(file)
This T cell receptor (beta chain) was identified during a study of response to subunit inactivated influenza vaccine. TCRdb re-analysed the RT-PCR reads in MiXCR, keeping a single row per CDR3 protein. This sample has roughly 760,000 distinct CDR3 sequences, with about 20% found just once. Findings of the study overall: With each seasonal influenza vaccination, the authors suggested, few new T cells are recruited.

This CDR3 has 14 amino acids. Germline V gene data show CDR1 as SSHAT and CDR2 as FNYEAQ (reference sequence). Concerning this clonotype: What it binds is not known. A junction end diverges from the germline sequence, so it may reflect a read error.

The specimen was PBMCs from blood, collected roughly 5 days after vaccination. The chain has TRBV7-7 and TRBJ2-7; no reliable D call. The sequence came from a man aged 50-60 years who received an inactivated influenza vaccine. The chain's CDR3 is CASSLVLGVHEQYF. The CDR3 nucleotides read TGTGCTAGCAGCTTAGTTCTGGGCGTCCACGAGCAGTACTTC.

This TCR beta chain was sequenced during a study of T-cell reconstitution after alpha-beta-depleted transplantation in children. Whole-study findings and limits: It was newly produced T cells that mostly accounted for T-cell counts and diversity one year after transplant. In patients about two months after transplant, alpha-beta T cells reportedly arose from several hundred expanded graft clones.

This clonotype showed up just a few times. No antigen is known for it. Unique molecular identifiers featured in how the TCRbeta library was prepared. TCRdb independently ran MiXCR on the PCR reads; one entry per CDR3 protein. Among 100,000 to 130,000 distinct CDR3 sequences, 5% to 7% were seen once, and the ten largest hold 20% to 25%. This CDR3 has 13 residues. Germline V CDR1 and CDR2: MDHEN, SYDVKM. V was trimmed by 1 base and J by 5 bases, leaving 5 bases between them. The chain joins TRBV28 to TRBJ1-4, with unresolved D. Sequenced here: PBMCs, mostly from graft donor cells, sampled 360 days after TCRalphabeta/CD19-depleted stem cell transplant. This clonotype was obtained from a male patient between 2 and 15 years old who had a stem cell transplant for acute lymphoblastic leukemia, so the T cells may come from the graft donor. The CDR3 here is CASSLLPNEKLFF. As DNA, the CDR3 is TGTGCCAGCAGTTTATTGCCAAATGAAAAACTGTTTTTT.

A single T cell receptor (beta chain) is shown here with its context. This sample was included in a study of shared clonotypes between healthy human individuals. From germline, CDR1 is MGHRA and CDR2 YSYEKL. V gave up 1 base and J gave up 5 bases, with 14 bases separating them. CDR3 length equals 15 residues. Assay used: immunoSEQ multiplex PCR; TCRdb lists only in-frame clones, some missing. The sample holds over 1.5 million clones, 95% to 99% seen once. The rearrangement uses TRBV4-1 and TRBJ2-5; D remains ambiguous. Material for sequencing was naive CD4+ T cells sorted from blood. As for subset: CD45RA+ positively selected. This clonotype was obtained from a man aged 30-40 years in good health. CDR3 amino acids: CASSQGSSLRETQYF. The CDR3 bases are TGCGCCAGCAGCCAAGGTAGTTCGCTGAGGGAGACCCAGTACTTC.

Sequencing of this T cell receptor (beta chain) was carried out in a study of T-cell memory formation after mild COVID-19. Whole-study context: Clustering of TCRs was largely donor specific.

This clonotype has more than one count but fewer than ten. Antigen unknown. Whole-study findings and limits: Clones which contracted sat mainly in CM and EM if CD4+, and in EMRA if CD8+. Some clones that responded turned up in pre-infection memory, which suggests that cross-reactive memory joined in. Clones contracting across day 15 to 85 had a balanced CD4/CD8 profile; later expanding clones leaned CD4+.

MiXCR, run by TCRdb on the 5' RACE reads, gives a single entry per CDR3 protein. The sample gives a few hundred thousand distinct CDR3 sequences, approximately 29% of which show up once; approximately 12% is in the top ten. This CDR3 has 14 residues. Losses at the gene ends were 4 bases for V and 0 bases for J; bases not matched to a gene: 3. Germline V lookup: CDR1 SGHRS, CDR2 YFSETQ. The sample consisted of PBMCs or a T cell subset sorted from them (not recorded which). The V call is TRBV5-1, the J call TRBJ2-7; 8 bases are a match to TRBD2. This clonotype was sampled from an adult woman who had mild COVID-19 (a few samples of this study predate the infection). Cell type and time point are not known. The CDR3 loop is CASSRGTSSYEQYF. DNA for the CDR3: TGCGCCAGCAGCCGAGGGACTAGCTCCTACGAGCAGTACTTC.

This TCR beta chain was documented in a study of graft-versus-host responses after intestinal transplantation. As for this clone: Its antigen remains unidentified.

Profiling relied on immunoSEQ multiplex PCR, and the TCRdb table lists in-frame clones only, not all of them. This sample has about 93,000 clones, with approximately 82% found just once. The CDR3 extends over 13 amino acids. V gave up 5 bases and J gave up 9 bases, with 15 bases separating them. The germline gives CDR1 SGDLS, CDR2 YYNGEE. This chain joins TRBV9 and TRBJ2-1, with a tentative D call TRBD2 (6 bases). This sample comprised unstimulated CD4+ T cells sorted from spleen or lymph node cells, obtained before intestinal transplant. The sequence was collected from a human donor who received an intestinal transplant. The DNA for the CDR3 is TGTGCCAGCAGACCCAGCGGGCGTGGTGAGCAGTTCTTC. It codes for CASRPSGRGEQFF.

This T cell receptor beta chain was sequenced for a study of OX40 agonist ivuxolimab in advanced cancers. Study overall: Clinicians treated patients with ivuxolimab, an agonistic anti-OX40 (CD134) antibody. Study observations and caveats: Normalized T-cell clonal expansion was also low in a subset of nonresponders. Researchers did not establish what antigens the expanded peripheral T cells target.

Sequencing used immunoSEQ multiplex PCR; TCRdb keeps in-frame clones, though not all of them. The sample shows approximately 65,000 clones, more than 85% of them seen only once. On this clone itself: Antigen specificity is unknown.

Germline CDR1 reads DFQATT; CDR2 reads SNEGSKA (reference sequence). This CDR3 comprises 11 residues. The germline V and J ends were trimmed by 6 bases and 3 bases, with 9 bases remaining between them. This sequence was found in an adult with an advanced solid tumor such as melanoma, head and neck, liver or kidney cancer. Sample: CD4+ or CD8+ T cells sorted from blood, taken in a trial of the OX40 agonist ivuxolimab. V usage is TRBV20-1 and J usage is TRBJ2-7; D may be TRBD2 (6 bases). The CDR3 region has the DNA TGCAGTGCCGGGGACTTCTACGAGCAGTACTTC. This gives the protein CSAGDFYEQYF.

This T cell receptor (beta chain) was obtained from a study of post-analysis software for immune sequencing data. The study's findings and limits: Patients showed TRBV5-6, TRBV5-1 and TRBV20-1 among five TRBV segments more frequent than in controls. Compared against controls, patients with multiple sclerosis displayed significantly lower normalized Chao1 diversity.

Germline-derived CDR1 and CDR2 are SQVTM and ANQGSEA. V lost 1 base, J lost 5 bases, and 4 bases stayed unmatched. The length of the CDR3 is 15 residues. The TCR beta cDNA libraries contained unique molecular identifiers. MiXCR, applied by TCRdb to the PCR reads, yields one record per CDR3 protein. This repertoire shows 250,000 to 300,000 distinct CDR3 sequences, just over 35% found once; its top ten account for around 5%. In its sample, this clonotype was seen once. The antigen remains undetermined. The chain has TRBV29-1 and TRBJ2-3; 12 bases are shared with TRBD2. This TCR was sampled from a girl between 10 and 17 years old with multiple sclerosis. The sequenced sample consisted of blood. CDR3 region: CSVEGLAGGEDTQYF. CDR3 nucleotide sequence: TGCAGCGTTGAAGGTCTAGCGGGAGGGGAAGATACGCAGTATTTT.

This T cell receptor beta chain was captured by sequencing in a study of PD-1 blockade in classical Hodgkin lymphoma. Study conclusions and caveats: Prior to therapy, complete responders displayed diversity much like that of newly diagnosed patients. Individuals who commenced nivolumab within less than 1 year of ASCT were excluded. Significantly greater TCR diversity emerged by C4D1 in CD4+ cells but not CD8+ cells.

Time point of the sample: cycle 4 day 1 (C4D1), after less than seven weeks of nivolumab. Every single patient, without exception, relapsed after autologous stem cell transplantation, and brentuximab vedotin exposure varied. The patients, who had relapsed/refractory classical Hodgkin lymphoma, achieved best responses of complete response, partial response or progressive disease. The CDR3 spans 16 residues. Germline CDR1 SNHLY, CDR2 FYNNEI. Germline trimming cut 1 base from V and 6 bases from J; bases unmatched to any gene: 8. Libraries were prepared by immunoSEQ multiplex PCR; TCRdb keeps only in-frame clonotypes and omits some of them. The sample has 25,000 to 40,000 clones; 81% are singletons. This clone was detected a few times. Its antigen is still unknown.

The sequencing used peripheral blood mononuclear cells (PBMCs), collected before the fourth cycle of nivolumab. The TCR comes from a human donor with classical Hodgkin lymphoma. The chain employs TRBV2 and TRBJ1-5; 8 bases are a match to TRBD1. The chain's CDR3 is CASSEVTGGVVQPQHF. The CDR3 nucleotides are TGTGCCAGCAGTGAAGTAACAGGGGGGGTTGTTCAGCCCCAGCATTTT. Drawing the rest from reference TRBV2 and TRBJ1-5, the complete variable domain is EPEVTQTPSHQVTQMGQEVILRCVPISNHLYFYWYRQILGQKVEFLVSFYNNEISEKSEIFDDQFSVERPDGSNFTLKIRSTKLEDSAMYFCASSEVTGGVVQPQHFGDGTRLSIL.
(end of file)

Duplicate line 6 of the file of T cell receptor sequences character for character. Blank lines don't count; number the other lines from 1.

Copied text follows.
A single T cell receptor (beta chain) is shown here with its context. This sample was included in a study of shared clonotypes between healthy human individuals. From germline, CDR1 is MGHRA and CDR2 YSYEKL. V gave up 1 base and J gave up 5 bases, with 14 bases separating them. CDR3 length equals 15 residues. Assay used: immunoSEQ multiplex PCR; TCRdb lists only in-frame clones, some missing. The sample holds over 1.5 million clones, 95% to 99% seen once. The rearrangement uses TRBV4-1 and TRBJ2-5; D remains ambiguous. Material for sequencing was naive CD4+ T cells sorted from blood. As for subset: CD45RA+ positively selected. This clonotype was obtained from a man aged 30-40 years in good health. CDR3 amino acids: CASSQGSSLRETQYF. The CDR3 bases are TGCGCCAGCAGCCAAGGTAGTTCGCTGAGGGAGACCCAGTACTTC.